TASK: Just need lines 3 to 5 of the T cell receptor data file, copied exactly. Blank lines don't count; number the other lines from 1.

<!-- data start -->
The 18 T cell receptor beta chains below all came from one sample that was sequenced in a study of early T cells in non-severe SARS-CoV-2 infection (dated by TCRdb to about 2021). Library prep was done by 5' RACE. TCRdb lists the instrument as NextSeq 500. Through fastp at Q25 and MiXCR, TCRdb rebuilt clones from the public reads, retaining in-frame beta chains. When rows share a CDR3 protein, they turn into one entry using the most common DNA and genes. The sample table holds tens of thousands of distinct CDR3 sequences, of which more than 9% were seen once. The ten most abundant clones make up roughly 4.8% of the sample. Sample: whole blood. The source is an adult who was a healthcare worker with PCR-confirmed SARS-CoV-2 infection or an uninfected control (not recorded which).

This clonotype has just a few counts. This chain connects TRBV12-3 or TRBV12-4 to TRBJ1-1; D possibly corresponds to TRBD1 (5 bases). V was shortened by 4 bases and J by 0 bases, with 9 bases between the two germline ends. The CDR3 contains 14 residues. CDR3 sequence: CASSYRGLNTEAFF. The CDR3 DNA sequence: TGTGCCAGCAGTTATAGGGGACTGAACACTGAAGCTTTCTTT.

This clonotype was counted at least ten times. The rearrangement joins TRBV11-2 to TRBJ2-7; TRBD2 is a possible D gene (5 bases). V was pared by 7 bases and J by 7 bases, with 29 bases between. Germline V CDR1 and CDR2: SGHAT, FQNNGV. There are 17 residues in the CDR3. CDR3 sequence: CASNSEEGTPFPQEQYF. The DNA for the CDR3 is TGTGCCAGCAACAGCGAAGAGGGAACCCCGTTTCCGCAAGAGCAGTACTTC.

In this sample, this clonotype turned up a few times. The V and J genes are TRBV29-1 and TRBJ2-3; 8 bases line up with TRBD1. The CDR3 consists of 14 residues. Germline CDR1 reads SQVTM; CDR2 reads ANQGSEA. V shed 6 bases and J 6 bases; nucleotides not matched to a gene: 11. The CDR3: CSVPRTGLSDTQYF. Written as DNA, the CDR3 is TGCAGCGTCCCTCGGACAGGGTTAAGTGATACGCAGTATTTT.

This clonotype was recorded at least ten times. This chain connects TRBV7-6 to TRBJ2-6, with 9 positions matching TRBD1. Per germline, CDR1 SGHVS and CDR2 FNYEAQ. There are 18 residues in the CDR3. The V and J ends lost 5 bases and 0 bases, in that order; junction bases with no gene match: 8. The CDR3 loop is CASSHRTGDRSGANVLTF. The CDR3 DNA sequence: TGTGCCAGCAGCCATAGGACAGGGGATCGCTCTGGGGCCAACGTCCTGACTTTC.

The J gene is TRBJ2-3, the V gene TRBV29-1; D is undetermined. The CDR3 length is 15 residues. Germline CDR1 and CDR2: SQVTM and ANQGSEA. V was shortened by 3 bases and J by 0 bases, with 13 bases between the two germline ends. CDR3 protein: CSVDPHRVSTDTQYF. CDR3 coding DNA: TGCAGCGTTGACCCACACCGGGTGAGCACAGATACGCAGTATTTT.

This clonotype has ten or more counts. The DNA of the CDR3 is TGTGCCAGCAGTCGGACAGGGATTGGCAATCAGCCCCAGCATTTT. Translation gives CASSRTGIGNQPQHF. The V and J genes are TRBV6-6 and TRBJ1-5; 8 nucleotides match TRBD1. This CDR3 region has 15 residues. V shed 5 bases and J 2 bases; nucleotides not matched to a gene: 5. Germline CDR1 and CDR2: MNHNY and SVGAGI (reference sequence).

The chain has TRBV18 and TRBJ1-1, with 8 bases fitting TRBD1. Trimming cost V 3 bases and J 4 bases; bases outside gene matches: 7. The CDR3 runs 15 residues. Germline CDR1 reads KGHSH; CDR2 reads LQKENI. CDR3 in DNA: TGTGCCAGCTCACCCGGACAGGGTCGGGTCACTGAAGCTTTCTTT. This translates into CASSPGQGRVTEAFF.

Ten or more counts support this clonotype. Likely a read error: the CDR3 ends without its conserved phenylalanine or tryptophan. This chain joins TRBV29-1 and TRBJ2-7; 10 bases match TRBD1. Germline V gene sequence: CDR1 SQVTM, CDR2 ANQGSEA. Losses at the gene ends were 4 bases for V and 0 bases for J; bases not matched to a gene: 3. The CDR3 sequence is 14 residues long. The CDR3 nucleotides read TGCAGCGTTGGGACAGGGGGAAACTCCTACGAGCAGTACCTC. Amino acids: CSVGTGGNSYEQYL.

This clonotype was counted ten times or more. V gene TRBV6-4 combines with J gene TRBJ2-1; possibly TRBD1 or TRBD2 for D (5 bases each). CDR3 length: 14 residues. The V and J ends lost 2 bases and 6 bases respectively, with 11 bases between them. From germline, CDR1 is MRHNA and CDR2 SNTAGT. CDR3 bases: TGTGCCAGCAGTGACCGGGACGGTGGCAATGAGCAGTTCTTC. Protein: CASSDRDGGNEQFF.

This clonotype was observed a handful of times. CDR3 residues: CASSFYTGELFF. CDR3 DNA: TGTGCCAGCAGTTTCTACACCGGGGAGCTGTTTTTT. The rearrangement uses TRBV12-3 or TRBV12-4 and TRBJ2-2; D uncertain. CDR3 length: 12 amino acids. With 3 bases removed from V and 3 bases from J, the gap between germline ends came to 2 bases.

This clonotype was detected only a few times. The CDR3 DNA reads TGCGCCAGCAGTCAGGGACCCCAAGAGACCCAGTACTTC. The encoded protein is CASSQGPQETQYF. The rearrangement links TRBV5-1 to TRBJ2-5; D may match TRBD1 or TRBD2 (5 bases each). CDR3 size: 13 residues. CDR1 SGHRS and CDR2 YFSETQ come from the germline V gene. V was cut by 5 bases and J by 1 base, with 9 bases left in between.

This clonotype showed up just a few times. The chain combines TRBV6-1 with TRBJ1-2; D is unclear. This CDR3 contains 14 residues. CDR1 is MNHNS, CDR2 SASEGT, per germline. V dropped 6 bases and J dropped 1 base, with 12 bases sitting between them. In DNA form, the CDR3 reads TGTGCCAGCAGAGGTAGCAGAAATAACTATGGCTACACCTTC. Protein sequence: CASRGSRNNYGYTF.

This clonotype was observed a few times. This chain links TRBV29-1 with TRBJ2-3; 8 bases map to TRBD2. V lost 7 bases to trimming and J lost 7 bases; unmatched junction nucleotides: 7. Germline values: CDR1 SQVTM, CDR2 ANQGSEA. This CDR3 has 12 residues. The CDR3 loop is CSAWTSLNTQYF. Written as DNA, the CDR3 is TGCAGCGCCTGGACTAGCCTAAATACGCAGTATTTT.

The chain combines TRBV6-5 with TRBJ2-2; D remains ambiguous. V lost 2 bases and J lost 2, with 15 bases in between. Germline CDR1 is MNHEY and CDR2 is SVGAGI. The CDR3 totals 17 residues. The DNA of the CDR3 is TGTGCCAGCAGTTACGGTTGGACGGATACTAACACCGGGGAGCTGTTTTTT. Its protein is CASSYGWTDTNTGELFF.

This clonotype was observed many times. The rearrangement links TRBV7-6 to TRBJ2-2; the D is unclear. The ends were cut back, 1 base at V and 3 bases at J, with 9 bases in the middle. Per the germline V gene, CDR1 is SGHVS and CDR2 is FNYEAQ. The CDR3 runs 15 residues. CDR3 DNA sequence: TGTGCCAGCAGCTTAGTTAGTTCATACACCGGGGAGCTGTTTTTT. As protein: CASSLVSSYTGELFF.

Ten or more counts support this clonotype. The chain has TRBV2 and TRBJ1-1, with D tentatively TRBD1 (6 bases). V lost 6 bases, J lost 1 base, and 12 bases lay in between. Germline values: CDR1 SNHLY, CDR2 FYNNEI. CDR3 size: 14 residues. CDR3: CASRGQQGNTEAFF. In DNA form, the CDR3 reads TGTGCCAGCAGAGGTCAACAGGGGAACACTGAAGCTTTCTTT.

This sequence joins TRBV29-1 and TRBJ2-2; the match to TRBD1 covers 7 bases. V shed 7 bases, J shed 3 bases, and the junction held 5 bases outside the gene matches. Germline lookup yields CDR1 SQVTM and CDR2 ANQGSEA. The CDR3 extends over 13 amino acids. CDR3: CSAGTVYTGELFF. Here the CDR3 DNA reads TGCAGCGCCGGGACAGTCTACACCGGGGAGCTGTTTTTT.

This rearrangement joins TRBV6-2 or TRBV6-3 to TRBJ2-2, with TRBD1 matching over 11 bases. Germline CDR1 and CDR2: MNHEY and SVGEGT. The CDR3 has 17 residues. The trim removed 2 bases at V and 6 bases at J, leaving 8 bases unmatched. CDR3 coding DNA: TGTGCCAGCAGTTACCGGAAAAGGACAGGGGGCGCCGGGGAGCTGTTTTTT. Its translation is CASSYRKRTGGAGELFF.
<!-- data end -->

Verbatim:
This clonotype was counted at least ten times. The rearrangement joins TRBV11-2 to TRBJ2-7; TRBD2 is a possible D gene (5 bases). V was pared by 7 bases and J by 7 bases, with 29 bases between. Germline V CDR1 and CDR2: SGHAT, FQNNGV. There are 17 residues in the CDR3. CDR3 sequence: CASNSEEGTPFPQEQYF. The DNA for the CDR3 is TGTGCCAGCAACAGCGAAGAGGGAACCCCGTTTCCGCAAGAGCAGTACTTC.

In this sample, this clonotype turned up a few times. The V and J genes are TRBV29-1 and TRBJ2-3; 8 bases line up with TRBD1. The CDR3 consists of 14 residues. Germline CDR1 reads SQVTM; CDR2 reads ANQGSEA. V shed 6 bases and J 6 bases; nucleotides not matched to a gene: 11. The CDR3: CSVPRTGLSDTQYF. Written as DNA, the CDR3 is TGCAGCGTCCCTCGGACAGGGTTAAGTGATACGCAGTATTTT.

This clonotype was recorded at least ten times. This chain connects TRBV7-6 to TRBJ2-6, with 9 positions matching TRBD1. Per germline, CDR1 SGHVS and CDR2 FNYEAQ. There are 18 residues in the CDR3. The V and J ends lost 5 bases and 0 bases, in that order; junction bases with no gene match: 8. The CDR3 loop is CASSHRTGDRSGANVLTF. The CDR3 DNA sequence: TGTGCCAGCAGCCATAGGACAGGGGATCGCTCTGGGGCCAACGTCCTGACTTTC.